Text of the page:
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Rail tragedy cast a dark cloud over Angus

The Courier front page following the tragedy
The Courier front page following the tragedy

It was a rail tragedy that cast a dark cloud over Angus.

Exactly 70 years ago today a bus carrying day trippers careered out of control on to a level crossing near Kirriemuir, where it was struck by a train passing at the exact same moment.

Ten people from Forfar died at Balmuckety crossing and the anniversary of the tragedy has been marked by an Angus historian.

David Orr, whose house overlooks the site of the crash, said many local people were affected by the accident and remember it still.

He said: “With the war hardly over, and many servicemen not yet demobbed, it was particularly poignant that tragedy should have struck the civilians of Kirriemuir and Forfar so abruptly on Thursday, July 25 1946.

“A bus belonging to a Forfar motor hirer had been on a tour up Glen Clova.

“On board were passengers, all from Forfar – husbands and wives, sisters, parents and children.

“As it approached the manned, signalled and gated level crossing at Balmuckety, it inexplicably failed to stop, crashing through the gates and coming to rest in the middle of the crossing.

“Tragically, that happened just as the 5.08pm train to Kirriemuir was steaming towards the station.

“It was travelling bunker first, and the bunker smashed in to the back of the bus, despite the valiant efforts of the experienced driver to apply the brakes and put the train into reverse.”

Mr Orr, whose father moved to the farm which bounds the railway line in 1944, wrote about the tragedy in his book the Denmill Diary.

Seven people were killed instantly in the collision and 17 others were injured.

Three of them died later in hospital, taking the death toll to 10.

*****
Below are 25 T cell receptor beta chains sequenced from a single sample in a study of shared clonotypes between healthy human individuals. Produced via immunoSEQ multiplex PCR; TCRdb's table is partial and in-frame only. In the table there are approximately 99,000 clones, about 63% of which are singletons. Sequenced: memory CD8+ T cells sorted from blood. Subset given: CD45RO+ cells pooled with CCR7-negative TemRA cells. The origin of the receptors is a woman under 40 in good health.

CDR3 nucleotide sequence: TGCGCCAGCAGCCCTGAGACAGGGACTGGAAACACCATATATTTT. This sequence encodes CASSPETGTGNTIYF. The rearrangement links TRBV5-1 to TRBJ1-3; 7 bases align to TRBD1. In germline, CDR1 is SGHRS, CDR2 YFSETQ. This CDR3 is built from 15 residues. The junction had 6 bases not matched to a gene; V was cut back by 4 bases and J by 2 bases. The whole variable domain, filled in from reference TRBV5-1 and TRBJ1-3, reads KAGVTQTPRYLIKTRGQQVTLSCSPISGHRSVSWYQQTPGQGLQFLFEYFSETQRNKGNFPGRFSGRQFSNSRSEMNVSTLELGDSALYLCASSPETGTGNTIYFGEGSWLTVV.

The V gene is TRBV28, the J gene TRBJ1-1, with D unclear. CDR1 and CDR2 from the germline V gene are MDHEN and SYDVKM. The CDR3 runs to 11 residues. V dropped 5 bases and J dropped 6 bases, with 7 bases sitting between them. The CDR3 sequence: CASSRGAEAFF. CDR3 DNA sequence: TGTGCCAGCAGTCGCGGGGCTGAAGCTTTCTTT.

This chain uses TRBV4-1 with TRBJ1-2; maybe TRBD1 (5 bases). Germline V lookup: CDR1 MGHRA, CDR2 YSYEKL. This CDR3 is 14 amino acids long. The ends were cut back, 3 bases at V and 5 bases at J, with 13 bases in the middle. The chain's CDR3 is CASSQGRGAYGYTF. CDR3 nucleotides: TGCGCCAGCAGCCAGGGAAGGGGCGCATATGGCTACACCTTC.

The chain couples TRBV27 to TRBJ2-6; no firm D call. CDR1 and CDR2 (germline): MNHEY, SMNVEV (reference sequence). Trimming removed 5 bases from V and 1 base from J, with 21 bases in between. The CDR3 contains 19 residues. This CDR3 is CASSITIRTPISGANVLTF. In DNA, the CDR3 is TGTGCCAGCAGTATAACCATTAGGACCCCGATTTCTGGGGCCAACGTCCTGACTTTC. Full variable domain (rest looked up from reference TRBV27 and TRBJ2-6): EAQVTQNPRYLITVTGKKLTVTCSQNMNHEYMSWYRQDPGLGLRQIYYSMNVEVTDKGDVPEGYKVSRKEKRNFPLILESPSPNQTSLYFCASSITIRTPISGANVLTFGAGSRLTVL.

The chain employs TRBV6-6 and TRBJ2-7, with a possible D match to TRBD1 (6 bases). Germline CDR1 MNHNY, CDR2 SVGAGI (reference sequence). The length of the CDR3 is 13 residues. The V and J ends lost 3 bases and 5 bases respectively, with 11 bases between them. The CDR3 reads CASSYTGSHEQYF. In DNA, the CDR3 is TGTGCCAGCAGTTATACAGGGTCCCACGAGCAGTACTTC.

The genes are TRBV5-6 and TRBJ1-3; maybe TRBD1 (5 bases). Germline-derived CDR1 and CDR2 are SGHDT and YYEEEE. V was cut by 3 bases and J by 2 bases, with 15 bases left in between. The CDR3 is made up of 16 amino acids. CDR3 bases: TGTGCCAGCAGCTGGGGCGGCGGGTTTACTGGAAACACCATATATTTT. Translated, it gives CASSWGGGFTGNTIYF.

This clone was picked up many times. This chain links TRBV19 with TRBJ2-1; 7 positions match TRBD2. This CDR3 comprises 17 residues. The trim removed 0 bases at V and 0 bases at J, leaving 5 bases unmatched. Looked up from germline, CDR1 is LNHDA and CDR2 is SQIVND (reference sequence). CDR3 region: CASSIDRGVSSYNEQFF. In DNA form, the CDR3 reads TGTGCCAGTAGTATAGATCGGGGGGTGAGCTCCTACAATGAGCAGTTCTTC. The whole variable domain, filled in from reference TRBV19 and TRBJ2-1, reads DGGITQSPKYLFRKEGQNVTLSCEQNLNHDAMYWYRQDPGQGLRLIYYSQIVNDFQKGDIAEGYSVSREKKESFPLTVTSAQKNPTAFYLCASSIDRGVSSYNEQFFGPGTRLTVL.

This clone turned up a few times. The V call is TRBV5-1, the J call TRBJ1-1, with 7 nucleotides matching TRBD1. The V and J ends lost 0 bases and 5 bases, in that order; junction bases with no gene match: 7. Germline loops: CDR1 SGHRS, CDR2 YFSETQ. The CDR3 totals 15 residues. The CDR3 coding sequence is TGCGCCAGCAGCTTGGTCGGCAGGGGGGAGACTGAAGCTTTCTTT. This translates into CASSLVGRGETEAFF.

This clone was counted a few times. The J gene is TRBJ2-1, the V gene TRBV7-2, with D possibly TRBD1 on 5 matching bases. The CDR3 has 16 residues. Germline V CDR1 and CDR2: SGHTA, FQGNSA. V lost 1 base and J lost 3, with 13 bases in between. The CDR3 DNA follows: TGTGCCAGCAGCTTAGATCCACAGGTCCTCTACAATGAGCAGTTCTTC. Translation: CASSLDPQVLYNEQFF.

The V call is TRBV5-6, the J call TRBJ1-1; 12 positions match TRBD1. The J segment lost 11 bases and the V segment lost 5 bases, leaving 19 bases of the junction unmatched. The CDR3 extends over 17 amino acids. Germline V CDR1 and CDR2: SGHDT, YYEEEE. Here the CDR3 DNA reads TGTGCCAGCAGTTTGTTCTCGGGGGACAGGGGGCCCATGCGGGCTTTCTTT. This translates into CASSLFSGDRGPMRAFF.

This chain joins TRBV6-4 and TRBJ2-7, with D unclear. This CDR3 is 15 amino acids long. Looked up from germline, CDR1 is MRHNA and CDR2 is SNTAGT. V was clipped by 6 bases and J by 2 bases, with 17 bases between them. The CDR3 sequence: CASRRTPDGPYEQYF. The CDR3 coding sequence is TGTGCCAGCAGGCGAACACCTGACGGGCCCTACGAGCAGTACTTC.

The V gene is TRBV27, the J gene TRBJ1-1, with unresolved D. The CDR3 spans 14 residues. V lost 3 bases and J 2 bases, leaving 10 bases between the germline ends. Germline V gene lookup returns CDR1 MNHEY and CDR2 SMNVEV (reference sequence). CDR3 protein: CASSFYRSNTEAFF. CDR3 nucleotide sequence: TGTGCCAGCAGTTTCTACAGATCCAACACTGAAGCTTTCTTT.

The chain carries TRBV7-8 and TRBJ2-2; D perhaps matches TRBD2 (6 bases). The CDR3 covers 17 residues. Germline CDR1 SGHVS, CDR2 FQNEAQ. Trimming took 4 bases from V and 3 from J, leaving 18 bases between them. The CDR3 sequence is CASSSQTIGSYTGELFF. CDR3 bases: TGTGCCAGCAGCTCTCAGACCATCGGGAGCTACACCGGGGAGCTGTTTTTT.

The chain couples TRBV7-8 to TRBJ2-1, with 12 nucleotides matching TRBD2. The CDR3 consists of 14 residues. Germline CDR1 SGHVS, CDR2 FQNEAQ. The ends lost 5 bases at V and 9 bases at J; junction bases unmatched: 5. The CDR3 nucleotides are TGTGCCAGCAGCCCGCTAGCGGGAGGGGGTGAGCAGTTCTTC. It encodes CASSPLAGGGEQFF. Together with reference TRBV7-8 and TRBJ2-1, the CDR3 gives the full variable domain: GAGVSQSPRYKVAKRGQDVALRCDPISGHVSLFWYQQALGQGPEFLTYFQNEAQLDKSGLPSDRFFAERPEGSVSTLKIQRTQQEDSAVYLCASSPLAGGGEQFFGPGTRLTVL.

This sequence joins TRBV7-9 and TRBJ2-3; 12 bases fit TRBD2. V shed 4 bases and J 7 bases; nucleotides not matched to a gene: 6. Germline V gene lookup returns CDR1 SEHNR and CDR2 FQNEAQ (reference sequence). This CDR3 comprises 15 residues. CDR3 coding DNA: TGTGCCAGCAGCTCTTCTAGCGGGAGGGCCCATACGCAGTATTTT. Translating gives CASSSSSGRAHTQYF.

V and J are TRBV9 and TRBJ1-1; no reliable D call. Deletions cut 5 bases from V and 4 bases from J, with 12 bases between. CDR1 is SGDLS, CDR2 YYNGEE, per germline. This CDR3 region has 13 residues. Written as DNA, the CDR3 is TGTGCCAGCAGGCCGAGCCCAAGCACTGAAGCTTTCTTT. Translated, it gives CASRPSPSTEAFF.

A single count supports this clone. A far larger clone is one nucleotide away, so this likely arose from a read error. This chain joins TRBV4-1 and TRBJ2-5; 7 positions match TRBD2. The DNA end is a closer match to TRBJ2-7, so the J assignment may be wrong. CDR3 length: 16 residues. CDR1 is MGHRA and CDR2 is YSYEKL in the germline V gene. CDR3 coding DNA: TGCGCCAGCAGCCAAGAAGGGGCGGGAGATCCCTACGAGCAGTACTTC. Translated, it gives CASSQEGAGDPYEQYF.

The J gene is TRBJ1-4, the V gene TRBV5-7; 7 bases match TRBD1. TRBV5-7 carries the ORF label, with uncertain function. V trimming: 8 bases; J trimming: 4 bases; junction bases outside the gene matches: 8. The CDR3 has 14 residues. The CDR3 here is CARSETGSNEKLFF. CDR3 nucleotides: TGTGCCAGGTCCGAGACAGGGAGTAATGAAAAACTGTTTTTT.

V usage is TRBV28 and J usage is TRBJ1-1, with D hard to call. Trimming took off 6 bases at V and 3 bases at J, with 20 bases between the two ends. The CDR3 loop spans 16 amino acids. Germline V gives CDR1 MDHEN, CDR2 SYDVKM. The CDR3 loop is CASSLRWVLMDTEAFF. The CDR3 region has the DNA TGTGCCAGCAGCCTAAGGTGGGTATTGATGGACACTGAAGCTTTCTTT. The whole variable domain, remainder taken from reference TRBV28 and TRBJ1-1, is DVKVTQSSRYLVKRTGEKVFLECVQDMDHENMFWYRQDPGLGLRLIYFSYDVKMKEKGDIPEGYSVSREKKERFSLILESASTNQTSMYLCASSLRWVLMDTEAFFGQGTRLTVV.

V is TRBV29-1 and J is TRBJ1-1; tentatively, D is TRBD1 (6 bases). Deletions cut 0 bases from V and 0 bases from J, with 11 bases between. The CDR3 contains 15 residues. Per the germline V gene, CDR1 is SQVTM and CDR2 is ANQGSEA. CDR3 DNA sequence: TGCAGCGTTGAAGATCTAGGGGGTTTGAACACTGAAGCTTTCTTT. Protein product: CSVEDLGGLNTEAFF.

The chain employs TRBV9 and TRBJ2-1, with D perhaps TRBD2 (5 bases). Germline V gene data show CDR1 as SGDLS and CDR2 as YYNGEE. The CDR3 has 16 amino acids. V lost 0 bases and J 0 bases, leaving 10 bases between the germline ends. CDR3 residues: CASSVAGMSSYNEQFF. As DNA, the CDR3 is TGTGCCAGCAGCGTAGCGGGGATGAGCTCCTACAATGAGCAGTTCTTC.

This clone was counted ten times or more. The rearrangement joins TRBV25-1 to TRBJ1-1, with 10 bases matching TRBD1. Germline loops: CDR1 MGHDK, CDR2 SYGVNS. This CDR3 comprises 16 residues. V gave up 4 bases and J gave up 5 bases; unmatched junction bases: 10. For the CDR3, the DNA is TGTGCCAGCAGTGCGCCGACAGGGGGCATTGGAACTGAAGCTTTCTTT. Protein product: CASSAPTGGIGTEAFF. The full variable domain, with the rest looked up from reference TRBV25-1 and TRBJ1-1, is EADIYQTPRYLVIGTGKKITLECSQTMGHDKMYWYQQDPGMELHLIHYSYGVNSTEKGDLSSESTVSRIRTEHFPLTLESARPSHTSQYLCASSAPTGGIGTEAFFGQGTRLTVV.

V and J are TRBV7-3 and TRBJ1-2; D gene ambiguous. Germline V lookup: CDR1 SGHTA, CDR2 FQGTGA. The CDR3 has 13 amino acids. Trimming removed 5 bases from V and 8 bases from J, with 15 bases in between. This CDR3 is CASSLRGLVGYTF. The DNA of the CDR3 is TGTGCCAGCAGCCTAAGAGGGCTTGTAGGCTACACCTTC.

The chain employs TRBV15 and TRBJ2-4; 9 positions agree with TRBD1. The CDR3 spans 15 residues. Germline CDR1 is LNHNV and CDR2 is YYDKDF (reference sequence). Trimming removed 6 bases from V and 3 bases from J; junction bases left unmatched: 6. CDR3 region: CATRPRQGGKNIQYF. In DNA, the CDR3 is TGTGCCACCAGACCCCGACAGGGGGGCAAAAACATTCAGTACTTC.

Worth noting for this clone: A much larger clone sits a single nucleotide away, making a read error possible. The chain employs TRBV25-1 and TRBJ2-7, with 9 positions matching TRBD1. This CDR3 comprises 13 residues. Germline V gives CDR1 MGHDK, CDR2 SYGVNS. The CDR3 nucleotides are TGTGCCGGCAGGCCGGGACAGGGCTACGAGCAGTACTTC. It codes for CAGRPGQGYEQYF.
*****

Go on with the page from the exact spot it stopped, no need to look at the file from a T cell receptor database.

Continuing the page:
He said: “All available doctors and ambulances were summoned, as fast as was possible at the time, to the scene from Forfar and Kirrie, even Dundee.

“The local police found dead and injured strewn along both sides of the railway track, and did whatever they could to relieve their suffering.

“The bus had been reduced practically to driftwood and its chassis had been dragged 40 or 50 yards along the track.”

As word spread round the town, people came down in their cars to see what they could do.

Some handed over their precious cans of rationed petrol to assist this task.

The dead included a married couple and two spinster sisters, and the injured included children, two seven-year-olds and one 10-year-old.

A young couple who were injured had been married only three weeks before, and were on the outing with the bride’s parents, who were the couple who died.

Mr Orr added: “The extent of this tragedy was such that it made headline news even in England.”

Arbroath councillor Bob Spink said the accident was “a perfect illustration of lack of care” and described it as “a sad and dreadful event”.

A Ministry of Transport official inquiry turned up serious faults on the coach and found its maintenance had been neglected.

It said the tragic accident could have been prevented had the vehicle been in a better mechanical condition

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